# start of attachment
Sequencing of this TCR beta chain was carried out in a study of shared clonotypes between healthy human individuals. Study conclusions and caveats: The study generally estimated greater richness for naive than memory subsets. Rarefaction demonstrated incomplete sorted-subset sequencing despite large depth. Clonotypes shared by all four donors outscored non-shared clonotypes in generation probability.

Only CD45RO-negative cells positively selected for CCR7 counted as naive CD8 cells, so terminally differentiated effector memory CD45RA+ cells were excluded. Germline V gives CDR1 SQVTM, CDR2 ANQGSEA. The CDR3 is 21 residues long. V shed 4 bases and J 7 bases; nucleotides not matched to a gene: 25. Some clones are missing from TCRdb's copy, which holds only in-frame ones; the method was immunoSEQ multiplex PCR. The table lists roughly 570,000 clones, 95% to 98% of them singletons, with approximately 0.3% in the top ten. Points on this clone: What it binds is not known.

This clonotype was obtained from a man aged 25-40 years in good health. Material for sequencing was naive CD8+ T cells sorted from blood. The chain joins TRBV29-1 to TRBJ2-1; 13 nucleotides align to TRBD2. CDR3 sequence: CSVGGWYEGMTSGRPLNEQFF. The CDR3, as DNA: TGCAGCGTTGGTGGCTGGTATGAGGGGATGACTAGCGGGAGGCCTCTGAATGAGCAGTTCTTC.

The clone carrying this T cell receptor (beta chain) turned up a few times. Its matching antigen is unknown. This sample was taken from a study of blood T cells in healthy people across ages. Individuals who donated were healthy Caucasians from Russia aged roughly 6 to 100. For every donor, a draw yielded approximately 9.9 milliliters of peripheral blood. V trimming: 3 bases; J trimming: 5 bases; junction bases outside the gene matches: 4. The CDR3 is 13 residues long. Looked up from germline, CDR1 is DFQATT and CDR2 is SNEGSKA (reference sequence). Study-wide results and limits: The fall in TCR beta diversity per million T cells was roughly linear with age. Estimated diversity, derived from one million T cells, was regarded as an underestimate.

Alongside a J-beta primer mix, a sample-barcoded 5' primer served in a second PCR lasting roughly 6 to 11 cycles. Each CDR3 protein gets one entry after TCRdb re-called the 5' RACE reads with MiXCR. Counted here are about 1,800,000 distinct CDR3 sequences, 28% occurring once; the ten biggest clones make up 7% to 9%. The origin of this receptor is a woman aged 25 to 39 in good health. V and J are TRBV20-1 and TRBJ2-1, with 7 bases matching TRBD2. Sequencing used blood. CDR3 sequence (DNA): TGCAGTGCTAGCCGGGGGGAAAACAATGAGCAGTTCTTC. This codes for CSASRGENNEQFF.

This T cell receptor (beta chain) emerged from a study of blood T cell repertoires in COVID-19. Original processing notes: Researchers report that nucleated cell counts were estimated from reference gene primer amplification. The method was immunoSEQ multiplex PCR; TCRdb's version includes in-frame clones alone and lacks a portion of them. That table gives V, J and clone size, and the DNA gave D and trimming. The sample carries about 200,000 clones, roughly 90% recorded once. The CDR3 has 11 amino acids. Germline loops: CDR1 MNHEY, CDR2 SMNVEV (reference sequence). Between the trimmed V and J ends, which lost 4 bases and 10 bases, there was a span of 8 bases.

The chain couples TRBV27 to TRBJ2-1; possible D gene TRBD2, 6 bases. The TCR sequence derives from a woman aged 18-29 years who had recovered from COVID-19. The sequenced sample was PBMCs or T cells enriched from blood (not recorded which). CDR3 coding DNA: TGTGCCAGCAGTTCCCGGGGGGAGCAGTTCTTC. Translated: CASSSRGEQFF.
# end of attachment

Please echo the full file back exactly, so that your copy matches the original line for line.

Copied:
Sequencing of this TCR beta chain was carried out in a study of shared clonotypes between healthy human individuals. Study conclusions and caveats: The study generally estimated greater richness for naive than memory subsets. Rarefaction demonstrated incomplete sorted-subset sequencing despite large depth. Clonotypes shared by all four donors outscored non-shared clonotypes in generation probability.

Only CD45RO-negative cells positively selected for CCR7 counted as naive CD8 cells, so terminally differentiated effector memory CD45RA+ cells were excluded. Germline V gives CDR1 SQVTM, CDR2 ANQGSEA. The CDR3 is 21 residues long. V shed 4 bases and J 7 bases; nucleotides not matched to a gene: 25. Some clones are missing from TCRdb's copy, which holds only in-frame ones; the method was immunoSEQ multiplex PCR. The table lists roughly 570,000 clones, 95% to 98% of them singletons, with approximately 0.3% in the top ten. Points on this clone: What it binds is not known.

This clonotype was obtained from a man aged 25-40 years in good health. Material for sequencing was naive CD8+ T cells sorted from blood. The chain joins TRBV29-1 to TRBJ2-1; 13 nucleotides align to TRBD2. CDR3 sequence: CSVGGWYEGMTSGRPLNEQFF. The CDR3, as DNA: TGCAGCGTTGGTGGCTGGTATGAGGGGATGACTAGCGGGAGGCCTCTGAATGAGCAGTTCTTC.

The clone carrying this T cell receptor (beta chain) turned up a few times. Its matching antigen is unknown. This sample was taken from a study of blood T cells in healthy people across ages. Individuals who donated were healthy Caucasians from Russia aged roughly 6 to 100. For every donor, a draw yielded approximately 9.9 milliliters of peripheral blood. V trimming: 3 bases; J trimming: 5 bases; junction bases outside the gene matches: 4. The CDR3 is 13 residues long. Looked up from germline, CDR1 is DFQATT and CDR2 is SNEGSKA (reference sequence). Study-wide results and limits: The fall in TCR beta diversity per million T cells was roughly linear with age. Estimated diversity, derived from one million T cells, was regarded as an underestimate.

Alongside a J-beta primer mix, a sample-barcoded 5' primer served in a second PCR lasting roughly 6 to 11 cycles. Each CDR3 protein gets one entry after TCRdb re-called the 5' RACE reads with MiXCR. Counted here are about 1,800,000 distinct CDR3 sequences, 28% occurring once; the ten biggest clones make up 7% to 9%. The origin of this receptor is a woman aged 25 to 39 in good health. V and J are TRBV20-1 and TRBJ2-1, with 7 bases matching TRBD2. Sequencing used blood. CDR3 sequence (DNA): TGCAGTGCTAGCCGGGGGGAAAACAATGAGCAGTTCTTC. This codes for CSASRGENNEQFF.

This T cell receptor (beta chain) emerged from a study of blood T cell repertoires in COVID-19. Original processing notes: Researchers report that nucleated cell counts were estimated from reference gene primer amplification. The method was immunoSEQ multiplex PCR; TCRdb's version includes in-frame clones alone and lacks a portion of them. That table gives V, J and clone size, and the DNA gave D and trimming. The sample carries about 200,000 clones, roughly 90% recorded once. The CDR3 has 11 amino acids. Germline loops: CDR1 MNHEY, CDR2 SMNVEV (reference sequence). Between the trimmed V and J ends, which lost 4 bases and 10 bases, there was a span of 8 bases.

The chain couples TRBV27 to TRBJ2-1; possible D gene TRBD2, 6 bases. The TCR sequence derives from a woman aged 18-29 years who had recovered from COVID-19. The sequenced sample was PBMCs or T cells enriched from blood (not recorded which). CDR3 coding DNA: TGTGCCAGCAGTTCCCGGGGGGAGCAGTTCTTC. Translated: CASSSRGEQFF.